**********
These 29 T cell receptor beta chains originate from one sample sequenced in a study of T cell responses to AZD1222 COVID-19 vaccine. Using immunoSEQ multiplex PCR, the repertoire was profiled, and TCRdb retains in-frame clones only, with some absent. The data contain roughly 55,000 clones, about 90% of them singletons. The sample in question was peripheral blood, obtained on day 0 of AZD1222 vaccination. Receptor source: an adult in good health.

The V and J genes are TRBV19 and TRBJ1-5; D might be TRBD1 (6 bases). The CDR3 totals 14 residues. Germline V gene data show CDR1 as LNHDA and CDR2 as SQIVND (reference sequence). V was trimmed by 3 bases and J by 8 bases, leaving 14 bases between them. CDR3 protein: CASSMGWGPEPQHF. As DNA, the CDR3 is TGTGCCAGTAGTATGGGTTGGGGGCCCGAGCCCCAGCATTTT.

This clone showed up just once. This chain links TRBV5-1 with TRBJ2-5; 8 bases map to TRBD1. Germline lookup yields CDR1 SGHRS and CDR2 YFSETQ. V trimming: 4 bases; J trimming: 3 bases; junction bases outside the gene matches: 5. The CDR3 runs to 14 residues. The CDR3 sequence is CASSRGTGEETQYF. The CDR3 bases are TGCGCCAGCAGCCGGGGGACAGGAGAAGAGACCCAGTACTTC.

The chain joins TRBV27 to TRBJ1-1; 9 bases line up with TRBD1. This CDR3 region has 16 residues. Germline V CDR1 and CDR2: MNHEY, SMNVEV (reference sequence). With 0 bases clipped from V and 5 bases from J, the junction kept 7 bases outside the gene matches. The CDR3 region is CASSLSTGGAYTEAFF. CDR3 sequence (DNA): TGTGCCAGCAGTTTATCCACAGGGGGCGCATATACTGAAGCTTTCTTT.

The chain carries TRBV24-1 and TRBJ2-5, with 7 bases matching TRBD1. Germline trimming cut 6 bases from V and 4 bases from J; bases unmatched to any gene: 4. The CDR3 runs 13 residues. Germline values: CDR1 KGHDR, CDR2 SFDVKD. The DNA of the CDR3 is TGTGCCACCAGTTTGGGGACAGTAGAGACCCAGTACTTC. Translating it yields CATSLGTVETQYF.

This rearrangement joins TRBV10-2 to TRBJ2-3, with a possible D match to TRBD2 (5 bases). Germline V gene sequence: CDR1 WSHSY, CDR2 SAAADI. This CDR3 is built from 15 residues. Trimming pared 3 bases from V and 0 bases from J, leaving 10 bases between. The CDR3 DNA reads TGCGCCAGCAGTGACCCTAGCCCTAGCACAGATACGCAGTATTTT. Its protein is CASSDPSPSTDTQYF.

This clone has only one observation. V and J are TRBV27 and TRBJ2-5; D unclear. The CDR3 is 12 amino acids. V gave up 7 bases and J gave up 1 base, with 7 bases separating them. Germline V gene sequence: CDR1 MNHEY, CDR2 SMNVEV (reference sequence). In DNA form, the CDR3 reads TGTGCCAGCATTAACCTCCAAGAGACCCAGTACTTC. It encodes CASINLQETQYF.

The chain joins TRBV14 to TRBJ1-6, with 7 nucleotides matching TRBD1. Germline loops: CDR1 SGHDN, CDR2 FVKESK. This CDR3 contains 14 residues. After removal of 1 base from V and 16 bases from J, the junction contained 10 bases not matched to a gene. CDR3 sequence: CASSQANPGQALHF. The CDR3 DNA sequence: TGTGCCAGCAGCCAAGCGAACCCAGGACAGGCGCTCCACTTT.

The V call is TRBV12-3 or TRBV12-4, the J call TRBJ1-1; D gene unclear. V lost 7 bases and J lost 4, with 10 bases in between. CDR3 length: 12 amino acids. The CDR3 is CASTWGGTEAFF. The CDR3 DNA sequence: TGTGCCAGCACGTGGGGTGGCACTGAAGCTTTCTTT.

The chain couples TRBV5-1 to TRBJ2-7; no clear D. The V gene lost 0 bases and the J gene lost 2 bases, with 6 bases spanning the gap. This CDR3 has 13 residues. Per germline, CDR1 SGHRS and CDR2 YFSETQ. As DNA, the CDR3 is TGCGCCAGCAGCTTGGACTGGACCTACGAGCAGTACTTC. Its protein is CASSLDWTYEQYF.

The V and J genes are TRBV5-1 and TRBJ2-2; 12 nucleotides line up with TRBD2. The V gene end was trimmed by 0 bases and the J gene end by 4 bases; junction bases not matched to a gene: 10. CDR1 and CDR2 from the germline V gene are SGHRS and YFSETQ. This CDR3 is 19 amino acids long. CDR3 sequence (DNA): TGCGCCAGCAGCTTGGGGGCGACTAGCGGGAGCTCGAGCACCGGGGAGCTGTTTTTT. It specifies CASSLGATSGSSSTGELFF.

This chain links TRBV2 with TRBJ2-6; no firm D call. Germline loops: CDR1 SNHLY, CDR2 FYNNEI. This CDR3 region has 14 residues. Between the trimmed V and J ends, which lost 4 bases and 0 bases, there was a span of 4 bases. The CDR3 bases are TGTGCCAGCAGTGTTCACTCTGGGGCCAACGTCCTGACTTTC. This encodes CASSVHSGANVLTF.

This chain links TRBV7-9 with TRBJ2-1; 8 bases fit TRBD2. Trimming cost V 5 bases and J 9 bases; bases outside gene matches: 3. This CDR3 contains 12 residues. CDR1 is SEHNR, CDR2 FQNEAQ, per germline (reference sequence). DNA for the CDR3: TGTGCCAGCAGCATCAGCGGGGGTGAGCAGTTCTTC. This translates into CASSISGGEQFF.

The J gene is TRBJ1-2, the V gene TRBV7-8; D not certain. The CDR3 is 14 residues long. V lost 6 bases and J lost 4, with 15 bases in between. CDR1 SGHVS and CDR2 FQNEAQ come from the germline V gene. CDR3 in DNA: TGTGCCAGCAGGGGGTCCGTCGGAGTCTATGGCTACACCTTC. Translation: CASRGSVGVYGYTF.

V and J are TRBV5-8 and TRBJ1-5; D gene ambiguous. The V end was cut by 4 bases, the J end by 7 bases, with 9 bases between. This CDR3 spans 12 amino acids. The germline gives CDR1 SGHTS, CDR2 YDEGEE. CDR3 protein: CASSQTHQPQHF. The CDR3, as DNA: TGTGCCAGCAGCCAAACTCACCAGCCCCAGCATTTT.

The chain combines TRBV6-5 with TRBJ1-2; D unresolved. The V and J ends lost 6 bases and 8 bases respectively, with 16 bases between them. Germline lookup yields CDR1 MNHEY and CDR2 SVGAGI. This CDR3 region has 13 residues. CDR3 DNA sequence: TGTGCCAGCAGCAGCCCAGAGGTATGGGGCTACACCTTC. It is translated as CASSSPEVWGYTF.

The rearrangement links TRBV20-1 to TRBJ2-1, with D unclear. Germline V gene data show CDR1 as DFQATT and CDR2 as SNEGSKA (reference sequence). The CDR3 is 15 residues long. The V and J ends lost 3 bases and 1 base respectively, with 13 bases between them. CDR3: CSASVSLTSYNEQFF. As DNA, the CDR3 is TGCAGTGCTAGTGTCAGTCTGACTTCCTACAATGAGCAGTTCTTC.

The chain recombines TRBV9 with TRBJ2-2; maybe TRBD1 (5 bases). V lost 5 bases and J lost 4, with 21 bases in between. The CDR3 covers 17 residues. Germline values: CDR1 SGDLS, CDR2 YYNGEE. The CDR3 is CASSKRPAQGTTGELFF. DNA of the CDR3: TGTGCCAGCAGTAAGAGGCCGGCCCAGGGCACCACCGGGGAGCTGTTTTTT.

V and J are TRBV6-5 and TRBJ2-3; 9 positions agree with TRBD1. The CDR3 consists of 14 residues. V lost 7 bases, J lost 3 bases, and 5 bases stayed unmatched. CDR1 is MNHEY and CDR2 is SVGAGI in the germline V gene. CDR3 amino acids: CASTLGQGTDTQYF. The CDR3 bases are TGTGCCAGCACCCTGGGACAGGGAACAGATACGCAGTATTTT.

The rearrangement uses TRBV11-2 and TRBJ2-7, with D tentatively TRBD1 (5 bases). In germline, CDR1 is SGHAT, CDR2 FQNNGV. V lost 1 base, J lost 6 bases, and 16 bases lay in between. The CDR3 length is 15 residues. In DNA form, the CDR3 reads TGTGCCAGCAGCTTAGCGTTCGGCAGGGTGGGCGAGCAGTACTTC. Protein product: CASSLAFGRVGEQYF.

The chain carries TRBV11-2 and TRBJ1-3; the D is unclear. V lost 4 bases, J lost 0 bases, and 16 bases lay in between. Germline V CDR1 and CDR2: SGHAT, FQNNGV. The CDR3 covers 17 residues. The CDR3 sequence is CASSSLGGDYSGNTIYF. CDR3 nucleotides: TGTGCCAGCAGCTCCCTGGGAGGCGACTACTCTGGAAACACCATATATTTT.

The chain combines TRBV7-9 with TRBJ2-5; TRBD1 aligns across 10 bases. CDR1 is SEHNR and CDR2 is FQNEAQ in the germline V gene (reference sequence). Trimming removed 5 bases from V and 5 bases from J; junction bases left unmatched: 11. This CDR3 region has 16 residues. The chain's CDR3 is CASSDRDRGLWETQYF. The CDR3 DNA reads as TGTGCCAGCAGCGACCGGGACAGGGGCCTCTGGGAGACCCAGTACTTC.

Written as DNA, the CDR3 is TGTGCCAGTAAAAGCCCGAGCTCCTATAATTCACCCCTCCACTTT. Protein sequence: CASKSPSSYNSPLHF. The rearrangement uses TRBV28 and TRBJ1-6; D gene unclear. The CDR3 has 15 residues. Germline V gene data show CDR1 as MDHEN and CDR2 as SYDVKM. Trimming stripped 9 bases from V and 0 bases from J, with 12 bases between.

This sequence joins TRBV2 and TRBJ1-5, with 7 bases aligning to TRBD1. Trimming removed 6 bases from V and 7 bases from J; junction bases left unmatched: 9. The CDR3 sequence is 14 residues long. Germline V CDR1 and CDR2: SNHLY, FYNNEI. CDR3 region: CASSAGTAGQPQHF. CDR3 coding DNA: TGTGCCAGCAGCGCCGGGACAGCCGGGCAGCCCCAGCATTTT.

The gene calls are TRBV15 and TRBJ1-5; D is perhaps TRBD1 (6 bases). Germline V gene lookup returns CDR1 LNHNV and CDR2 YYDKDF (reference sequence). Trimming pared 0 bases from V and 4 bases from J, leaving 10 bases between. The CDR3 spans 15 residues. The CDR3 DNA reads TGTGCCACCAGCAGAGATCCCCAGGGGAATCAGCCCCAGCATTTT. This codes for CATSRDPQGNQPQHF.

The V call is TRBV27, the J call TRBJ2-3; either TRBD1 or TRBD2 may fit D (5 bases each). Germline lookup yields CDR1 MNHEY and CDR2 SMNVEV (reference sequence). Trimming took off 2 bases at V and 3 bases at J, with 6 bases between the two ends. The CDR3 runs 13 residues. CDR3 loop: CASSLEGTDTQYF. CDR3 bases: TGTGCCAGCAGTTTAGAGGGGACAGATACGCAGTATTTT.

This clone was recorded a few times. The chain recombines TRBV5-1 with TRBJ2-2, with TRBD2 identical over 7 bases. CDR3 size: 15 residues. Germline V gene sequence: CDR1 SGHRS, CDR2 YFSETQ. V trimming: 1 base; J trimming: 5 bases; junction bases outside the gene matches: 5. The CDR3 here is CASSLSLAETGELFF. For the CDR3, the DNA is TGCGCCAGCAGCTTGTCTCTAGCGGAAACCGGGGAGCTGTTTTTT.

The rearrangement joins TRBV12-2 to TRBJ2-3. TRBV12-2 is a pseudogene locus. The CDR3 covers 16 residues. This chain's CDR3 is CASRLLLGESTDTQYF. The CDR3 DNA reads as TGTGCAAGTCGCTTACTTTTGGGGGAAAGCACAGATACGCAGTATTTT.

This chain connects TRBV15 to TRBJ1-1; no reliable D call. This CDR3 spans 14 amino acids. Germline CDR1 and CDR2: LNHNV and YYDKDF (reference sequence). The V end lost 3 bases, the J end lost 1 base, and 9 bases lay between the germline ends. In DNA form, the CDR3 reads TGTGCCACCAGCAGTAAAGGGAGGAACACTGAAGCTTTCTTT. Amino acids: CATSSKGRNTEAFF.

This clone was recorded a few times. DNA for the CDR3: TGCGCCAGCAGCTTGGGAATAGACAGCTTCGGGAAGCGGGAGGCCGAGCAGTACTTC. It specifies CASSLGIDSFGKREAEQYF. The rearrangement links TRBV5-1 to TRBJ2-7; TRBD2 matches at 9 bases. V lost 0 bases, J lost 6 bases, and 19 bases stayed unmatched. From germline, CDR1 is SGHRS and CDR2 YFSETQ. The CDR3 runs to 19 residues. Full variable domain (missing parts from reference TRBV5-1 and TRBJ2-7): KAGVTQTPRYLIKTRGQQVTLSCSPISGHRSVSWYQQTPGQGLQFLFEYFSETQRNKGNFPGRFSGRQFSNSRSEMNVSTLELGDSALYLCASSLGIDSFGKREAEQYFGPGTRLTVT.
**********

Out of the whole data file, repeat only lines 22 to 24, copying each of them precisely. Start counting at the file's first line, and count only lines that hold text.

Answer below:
The chain combines TRBV7-9 with TRBJ2-5; TRBD1 aligns across 10 bases. CDR1 is SEHNR and CDR2 is FQNEAQ in the germline V gene (reference sequence). Trimming removed 5 bases from V and 5 bases from J; junction bases left unmatched: 11. This CDR3 region has 16 residues. The chain's CDR3 is CASSDRDRGLWETQYF. The CDR3 DNA reads as TGTGCCAGCAGCGACCGGGACAGGGGCCTCTGGGAGACCCAGTACTTC.

Written as DNA, the CDR3 is TGTGCCAGTAAAAGCCCGAGCTCCTATAATTCACCCCTCCACTTT. Protein sequence: CASKSPSSYNSPLHF. The rearrangement uses TRBV28 and TRBJ1-6; D gene unclear. The CDR3 has 15 residues. Germline V gene data show CDR1 as MDHEN and CDR2 as SYDVKM. Trimming stripped 9 bases from V and 0 bases from J, with 12 bases between.

This sequence joins TRBV2 and TRBJ1-5, with 7 bases aligning to TRBD1. Trimming removed 6 bases from V and 7 bases from J; junction bases left unmatched: 9. The CDR3 sequence is 14 residues long. Germline V CDR1 and CDR2: SNHLY, FYNNEI. CDR3 region: CASSAGTAGQPQHF. CDR3 coding DNA: TGTGCCAGCAGCGCCGGGACAGCCGGGCAGCCCCAGCATTTT.